interest each month with no penalty All with a minimum $500 deposit.
All with the security of insurance up to $100000 by the FSLIC, a Federal
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Either way, you'll have a lot to smile about
No one knows if interest rates will go up or come down over the next
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Friday, June 25,1982
The Jewish Floridian of South County
Page 9
No Going Back to Status Quo-
By HELEN SILVER
WASHINGTON -
(JTA) While not provid-
ing details, Secretary of
State Alexander Haig said
Monday that the United
States would work to
achieve withdrawal of all
foreign "elements" from
Lebanon in an effort to pre-
vent a return to the status
quo which existed there
irior to Israel's invasion.
At the same time, Haig and Is-
rael's Ambassador to the United
Stales, Moshe Arens, who both
appeared separately on ABC-
TV's "This Week with David
Brinkley" program, said it was
still "too early" to predict a time-
table for Israeli withdrawal from
Lebanon.
"I THINK we are going to
'ork to achieve an adjustment
" and withdrawal of all foreign ele-
ments from Lebanon," Haig said.
He added that Lebanon has been
"racked" by internal elements
"not under the authority and
control of the Lebanese govern-
ment as well as a nation that has
been occupied by Syrian forces
for loo long."
According to Haig, President
Reagan's focus so far has been to
establish a cessation of hostilities
between fighting forces in Leba-
non. Hut he pointed out that "no
lone would welcome a return to
I the status quo ante in Lebanon
k'.ih all the instabilities we have
i experienced since 1976," when
that country was torn by civil
war.
Haig said the United States
has "not given serious thought"
to the possibility of U.S. partici-
pation in a peacekeeping force in
Lebanon. He said that the Ad-
ministration would "look .
carefully at what will be necess-
ary to provide a stable situation
in Lebanon to resolve the tension
which brought about this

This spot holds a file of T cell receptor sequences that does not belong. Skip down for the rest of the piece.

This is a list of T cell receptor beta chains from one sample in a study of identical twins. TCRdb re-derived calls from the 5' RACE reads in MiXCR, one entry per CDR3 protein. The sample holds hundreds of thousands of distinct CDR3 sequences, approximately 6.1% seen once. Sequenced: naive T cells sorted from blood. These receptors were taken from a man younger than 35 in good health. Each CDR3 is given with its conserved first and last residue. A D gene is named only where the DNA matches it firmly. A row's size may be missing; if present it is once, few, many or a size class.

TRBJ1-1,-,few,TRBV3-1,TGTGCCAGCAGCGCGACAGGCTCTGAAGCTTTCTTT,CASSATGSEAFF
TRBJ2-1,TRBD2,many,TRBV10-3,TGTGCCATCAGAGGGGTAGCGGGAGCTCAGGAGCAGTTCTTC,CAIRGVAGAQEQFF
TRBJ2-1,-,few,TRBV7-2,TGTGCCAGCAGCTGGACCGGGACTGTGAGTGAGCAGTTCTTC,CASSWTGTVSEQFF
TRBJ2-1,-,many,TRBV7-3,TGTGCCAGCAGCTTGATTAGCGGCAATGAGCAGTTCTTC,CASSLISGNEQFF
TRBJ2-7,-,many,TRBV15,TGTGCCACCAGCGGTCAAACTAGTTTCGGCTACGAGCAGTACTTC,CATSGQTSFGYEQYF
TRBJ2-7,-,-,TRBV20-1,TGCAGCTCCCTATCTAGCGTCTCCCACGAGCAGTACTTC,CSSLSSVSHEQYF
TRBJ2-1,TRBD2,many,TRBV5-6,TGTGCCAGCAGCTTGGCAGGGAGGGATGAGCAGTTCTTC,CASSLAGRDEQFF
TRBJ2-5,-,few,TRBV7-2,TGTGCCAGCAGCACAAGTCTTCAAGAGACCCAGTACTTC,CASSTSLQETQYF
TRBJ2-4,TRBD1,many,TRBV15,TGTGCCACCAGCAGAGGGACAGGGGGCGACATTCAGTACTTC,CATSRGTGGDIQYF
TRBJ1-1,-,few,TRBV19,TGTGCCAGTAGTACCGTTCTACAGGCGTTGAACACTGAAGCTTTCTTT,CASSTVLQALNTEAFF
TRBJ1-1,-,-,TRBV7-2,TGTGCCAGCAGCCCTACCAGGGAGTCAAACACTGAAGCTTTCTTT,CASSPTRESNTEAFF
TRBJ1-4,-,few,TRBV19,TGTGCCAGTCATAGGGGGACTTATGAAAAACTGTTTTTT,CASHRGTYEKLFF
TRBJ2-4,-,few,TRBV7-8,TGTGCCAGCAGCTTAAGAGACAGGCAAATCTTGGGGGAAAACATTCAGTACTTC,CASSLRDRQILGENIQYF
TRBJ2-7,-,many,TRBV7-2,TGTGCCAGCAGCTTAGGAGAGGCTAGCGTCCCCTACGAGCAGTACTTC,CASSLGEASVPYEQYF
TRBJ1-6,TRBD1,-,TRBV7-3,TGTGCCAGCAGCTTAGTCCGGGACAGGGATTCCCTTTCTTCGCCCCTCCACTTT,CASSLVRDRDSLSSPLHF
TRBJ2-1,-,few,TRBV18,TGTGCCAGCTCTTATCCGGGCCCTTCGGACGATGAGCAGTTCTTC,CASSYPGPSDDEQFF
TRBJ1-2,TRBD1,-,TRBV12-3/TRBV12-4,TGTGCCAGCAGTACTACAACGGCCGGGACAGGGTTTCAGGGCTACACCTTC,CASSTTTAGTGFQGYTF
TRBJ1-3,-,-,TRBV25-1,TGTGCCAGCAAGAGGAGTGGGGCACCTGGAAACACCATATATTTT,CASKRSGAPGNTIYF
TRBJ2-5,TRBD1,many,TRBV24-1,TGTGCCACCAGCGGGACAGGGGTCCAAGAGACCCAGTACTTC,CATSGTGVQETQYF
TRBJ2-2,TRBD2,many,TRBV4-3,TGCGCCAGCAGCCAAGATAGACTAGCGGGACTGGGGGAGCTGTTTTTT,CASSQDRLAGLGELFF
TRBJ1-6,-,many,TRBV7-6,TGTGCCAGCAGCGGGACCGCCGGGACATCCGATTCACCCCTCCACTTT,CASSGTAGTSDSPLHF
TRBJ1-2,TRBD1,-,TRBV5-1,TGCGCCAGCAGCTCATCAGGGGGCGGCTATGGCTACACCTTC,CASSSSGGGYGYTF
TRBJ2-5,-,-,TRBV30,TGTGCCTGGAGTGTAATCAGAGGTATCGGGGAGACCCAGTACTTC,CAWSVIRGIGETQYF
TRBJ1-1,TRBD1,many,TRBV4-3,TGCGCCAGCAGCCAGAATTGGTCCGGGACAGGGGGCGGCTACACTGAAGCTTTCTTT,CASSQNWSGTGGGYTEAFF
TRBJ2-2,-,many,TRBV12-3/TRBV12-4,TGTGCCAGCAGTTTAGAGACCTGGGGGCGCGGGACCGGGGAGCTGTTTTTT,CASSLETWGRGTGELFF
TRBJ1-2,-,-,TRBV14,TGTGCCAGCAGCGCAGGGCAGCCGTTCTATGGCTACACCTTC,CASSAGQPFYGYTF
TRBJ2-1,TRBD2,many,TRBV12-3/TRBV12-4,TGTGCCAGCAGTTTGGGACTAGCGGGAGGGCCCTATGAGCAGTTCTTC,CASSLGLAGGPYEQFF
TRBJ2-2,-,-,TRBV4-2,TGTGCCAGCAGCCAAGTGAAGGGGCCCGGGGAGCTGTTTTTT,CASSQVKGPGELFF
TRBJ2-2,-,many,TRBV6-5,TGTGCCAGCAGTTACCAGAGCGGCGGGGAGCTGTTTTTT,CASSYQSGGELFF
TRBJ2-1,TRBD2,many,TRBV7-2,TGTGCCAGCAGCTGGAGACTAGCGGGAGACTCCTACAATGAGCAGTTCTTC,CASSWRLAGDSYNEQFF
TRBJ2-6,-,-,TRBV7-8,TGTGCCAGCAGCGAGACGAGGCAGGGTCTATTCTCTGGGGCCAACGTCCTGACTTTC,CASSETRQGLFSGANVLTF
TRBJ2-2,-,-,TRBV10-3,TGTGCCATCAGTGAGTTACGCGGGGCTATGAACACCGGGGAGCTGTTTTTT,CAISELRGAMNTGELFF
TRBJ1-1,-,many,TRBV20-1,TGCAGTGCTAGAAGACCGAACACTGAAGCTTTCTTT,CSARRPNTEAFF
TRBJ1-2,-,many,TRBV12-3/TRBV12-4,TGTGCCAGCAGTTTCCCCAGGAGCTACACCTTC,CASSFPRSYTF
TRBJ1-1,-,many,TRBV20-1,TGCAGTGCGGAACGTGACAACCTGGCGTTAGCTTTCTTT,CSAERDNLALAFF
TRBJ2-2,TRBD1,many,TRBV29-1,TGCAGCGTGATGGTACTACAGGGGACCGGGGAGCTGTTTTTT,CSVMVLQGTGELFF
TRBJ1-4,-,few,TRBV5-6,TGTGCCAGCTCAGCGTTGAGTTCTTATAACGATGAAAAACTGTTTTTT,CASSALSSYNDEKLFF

disaster in the first place."
THE ISSUE of U.S. troops to
police parts of Lebanon also was
discussed by Arens. While he
said Israel has made no specific
suggestions toward U.S. troops
involvement, Arens noted that
Israel and the U.S. are conduct-
ing consultations in an effort to
"structure a situation" in Leba-
non which would strengthen the
authority of the Lebanese gov-
ernment.
"We are looking for the kind of
situation that will not permit the
VIA) to return and fire against
Israel again. I don't know that
that has to include U.S. troops,"
Arens said. "I suppose this is
something for the U.S. govern-
ment to consider."
Arens reiterated that the Is-
raeli government will eventually
move out of Lebanon. But he
added that it is "a little early. .
to tell you exactly how long it will
take us to create the kind of con-
ditions that will permit us to
withdraw." Arens noted that it
took 90 days before Israel with-
drew its forces following Litani
operation in 1978.
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Friday. AorWr 9.1MI
Page 10
The Jewish Floridian of South County
Friday, June 25,19^2
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Spirits were high at the open-
ing ol the "find summer season at
Camp Maccabee on June 14th.
The buses rolled in on the
luxurious grounds of Pope John
Paul 11 High School, carrying ex-
pectant, wide-eyed youngsters.
Amidst all the excitement. Sue
Kerper, Director of the camp.
poke to the children as they des-
cended from the buses, introduc-
ing Lhem to iheir groups and
group leaders Camp olficially
liegan with the singing of iiali-